Writer/director Joe Begos’ second genre effort, The Mind’s Eye, feels like it could have been an early ’90s spin-off from the world of Scanners, with the up-and-coming filmmaker wearing his influences proudly on his sleeve. However, the difference between The Mind’s Eye and other recent projects that evoke feelings of grungy horror nostalgia, is that Begos never relies too heavily on our love of the movies of yesteryear, instead creating a film that can stand proudly on its own two feet.
That being said, there are aspects of The Mind’s Eye that are a bit rough around the edges, and one of the film’s actors almost derails the whole effort, but by and large, Begos’ latest feature is an ambitious throwback telekinetic tale that’s explosively fun and a solid step forward for Begos as a visual storyteller.
The Mind’s Eye follows Zack Connors (Graham Skipper), a telekinetic who has been traveling on his own for some time, until he comes across a few cops who push all his wrong buttons, resulting in him showing off his mental abilities in the most unfortunate of ways. Zack’s misdeeds land him in the Slovak Institute, where he is surrounded by other folks who exhibit similar special abilities, including Rachel (Lauren Ashley Carter), a friend of Zack’s who went missing some time ago. The two are reunited and conspire to break out of the Institute, which displeases the maniacal Doctor Slovak (John Speredakos), who has been studying the telekenetics and doing experiments on them in an effort to satisfy his own sinister agenda. And when Zack and Slovak finally do square off in the finale of The Mind’s Eye, you can be sure of one thing: heads are going to roll (shortly after they explode in gory fashion, of course).
I was a big fan of Begos’ directorial debut, Almost Human, which was his gritty take on the alien subgenre, so I was really excited to see what he could do while playing around in another horror-themed sandbox, and for the most part, The Mind’s Eye succeeds. Rather than letting his microbudget stand in the way of the film’s over-the-top splattertastic special effects, Begos and his team give us an impressive amount of gruesome head-bursting deaths that would put films with ten times their budget to shame. On paper, it would seem that a premise built around psychokinesis would allow Begos a few outs, especially since his actors could drive the film’s action more with just an intense look or two, but he decides to go all out with The Mind’s Eye, and as a horror fan, I can only applaud that kind of ballsiness on Begos’ part.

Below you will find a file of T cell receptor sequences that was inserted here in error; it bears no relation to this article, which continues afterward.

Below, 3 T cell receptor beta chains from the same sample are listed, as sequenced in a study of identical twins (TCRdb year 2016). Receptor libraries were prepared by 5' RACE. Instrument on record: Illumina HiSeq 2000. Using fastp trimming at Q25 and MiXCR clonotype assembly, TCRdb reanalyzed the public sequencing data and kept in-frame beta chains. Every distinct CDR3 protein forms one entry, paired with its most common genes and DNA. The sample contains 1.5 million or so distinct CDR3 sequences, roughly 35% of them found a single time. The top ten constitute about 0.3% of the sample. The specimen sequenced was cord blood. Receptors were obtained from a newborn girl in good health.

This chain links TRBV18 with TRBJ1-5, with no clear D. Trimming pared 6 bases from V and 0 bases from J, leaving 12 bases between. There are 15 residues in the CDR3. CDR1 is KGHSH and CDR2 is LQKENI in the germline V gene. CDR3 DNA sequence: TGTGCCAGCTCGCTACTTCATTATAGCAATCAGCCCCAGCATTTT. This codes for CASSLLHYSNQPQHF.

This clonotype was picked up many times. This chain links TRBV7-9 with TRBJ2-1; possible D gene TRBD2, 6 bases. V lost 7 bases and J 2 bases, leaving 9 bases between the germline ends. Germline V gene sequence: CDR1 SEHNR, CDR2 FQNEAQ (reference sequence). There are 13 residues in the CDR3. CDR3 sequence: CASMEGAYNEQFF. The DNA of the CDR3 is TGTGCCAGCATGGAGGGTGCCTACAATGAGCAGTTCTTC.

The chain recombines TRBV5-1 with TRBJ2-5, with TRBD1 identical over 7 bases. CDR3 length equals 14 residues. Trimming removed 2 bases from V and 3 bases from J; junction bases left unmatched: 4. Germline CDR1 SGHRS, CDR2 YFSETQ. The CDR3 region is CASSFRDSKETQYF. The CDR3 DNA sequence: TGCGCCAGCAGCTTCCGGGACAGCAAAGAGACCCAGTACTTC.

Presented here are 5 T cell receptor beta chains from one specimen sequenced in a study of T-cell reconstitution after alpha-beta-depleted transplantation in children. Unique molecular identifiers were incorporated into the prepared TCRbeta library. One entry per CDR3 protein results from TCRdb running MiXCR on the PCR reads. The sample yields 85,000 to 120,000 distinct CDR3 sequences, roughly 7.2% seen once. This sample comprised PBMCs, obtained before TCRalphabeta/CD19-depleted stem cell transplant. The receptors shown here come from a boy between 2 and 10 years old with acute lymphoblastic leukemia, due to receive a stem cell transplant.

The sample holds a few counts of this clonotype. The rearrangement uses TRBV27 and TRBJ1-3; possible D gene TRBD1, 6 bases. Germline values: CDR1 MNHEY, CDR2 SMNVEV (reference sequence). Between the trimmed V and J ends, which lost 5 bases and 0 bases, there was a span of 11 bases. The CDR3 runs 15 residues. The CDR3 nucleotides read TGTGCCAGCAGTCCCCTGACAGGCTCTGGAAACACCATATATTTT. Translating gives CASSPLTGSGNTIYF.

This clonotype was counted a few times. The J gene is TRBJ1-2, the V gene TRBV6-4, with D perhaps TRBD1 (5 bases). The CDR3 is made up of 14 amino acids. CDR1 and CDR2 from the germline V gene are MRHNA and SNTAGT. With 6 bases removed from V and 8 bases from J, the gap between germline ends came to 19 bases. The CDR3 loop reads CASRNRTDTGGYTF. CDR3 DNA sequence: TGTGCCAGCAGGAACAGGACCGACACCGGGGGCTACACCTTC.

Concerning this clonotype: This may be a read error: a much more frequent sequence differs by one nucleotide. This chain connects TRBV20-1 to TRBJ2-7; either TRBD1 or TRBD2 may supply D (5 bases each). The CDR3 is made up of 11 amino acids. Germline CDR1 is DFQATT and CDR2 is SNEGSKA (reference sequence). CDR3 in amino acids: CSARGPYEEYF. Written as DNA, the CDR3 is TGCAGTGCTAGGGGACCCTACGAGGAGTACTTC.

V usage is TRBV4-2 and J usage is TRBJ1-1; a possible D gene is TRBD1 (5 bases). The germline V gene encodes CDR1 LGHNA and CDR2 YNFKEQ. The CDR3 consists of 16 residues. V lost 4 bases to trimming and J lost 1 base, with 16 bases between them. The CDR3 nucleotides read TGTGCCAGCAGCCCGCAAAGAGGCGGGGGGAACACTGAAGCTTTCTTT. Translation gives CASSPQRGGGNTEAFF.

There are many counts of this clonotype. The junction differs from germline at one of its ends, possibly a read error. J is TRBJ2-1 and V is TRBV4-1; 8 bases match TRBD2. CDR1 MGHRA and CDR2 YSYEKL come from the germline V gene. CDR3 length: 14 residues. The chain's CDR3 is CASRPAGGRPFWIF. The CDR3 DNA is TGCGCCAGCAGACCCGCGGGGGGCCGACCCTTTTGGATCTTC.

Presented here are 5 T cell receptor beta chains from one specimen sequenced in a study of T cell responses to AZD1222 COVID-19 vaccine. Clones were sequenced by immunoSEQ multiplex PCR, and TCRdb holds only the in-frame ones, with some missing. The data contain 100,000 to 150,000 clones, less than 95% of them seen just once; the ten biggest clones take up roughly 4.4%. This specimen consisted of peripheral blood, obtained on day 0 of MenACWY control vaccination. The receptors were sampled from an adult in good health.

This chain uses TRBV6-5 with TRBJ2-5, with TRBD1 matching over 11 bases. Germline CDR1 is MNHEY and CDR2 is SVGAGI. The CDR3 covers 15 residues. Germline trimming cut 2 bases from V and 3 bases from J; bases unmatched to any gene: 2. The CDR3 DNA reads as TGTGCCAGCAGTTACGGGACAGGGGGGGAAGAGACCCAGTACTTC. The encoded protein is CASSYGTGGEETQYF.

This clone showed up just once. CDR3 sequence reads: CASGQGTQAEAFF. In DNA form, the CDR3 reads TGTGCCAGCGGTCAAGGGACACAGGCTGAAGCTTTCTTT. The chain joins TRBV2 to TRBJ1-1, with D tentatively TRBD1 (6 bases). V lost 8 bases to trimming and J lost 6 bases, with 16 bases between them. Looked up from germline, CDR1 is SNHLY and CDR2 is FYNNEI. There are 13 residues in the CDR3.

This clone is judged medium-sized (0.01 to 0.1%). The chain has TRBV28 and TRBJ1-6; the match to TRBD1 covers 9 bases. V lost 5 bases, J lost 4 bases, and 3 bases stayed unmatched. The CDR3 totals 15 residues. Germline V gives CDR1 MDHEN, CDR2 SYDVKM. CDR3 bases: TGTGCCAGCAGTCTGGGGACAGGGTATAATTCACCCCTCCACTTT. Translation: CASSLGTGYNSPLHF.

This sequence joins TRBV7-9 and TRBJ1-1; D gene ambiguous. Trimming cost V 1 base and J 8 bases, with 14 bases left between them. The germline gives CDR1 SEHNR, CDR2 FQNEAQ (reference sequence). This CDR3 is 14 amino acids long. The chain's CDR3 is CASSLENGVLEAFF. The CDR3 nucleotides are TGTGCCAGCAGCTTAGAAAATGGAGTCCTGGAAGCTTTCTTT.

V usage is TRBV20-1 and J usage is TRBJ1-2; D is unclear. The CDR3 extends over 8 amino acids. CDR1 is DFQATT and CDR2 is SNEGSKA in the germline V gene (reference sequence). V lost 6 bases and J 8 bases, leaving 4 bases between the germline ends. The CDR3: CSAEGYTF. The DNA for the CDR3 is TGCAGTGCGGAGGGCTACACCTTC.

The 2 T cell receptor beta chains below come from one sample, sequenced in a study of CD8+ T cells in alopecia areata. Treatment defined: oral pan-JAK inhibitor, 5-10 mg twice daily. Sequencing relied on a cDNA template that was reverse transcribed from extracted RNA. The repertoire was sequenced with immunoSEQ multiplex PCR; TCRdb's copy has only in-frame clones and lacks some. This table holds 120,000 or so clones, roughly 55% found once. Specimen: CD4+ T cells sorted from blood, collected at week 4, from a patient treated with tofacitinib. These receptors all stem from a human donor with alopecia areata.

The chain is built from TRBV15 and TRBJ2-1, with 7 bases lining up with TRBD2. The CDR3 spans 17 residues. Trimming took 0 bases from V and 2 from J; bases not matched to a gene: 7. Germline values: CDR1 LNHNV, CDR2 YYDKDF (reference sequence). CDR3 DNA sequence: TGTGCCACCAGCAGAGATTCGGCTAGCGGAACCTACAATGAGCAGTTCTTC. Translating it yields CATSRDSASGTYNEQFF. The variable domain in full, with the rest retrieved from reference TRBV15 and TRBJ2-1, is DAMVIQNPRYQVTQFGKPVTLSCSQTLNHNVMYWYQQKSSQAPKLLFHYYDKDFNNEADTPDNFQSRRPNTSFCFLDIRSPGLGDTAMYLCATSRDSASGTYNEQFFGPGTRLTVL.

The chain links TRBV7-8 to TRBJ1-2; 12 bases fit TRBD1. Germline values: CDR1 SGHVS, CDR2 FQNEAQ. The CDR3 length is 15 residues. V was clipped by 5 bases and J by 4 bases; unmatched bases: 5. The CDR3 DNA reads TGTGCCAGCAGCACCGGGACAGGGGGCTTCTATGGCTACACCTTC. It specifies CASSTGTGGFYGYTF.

Skipper, who has become something of a fixture in the indie horror scene as of late, gives a strong performance in The Mind’s Eye, but it’s Carter who ends up stealing the show and proving that she’s absolutely an acting force to be reckoned with (if you missed it earlier this year, Carter is also stellar in Mickey Keating’s Darling). A few other familiar faces pop up throughout The Mind’s Eye, including Larry Fessenden, Noah Segan, Jeremy Gardner, Matt Mercer, and Josh Ethier, and I enjoyed their contributions immensely (Segan rocking an eye-patch might be one of the coolest things ever).
Unfortunately, though, Speredakos makes for a horrible villain and nearly derails The Mind’s Eye with his overacting. I didn’t necessarily want Zack to defeat him just because Dr. Slovak has it coming; it was more so just because I could not wait for Speredakos’ performance to be over. Thankfully, there’s so much good stuff about The Mind’s Eye that works really well, and that more than makes up for Speredakos’ efforts here.
As far as indie horror films go, The Mind’s Eye is a pretty rad effort from Begos and company and proves you don’t need millions of dollars to give fans ambitious effects and thrilling action set pieces. If you’re a big fan of Almost Human or any of the films that influenced the material here, then you’ll undoubtedly enjoy the head-popping mayhem that is on display in The Mind’s Eye, and I eagerly look forward to whatever Begos cooks up next.
Movie Score: 3.5/5